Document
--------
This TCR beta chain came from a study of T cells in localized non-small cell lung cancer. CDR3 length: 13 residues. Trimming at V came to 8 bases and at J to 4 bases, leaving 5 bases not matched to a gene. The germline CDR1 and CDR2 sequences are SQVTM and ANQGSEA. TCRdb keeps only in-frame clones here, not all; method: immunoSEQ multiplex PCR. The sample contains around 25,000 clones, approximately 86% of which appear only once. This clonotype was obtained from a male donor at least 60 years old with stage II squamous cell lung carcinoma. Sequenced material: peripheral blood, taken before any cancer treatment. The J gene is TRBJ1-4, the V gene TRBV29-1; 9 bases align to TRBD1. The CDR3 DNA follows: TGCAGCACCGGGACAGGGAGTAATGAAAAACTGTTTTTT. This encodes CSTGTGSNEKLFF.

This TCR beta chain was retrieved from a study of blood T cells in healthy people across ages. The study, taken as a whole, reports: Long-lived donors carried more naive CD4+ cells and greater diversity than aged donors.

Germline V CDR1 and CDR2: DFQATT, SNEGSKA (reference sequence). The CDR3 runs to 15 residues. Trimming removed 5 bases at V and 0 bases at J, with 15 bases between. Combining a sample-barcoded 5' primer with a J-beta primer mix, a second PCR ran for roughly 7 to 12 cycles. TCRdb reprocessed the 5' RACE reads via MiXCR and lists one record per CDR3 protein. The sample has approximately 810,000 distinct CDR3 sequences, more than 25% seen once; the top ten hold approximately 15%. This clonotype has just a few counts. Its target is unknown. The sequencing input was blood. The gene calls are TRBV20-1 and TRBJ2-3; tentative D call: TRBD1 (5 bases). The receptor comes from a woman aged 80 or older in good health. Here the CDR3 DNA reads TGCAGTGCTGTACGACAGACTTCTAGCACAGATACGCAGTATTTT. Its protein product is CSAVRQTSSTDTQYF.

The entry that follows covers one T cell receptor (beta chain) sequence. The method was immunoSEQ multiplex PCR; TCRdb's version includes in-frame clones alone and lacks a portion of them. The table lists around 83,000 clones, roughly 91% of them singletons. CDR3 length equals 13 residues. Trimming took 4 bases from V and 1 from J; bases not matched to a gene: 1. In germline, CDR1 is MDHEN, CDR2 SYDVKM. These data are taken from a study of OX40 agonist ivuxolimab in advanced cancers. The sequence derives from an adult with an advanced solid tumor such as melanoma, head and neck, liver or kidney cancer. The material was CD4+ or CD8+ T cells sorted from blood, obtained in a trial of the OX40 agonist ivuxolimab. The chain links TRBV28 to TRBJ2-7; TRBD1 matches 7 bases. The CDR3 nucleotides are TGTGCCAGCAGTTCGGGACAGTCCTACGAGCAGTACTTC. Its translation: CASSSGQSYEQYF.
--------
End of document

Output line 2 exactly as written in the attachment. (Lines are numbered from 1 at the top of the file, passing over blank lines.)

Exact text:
This TCR beta chain was retrieved from a study of blood T cells in healthy people across ages. The study, taken as a whole, reports: Long-lived donors carried more naive CD4+ cells and greater diversity than aged donors.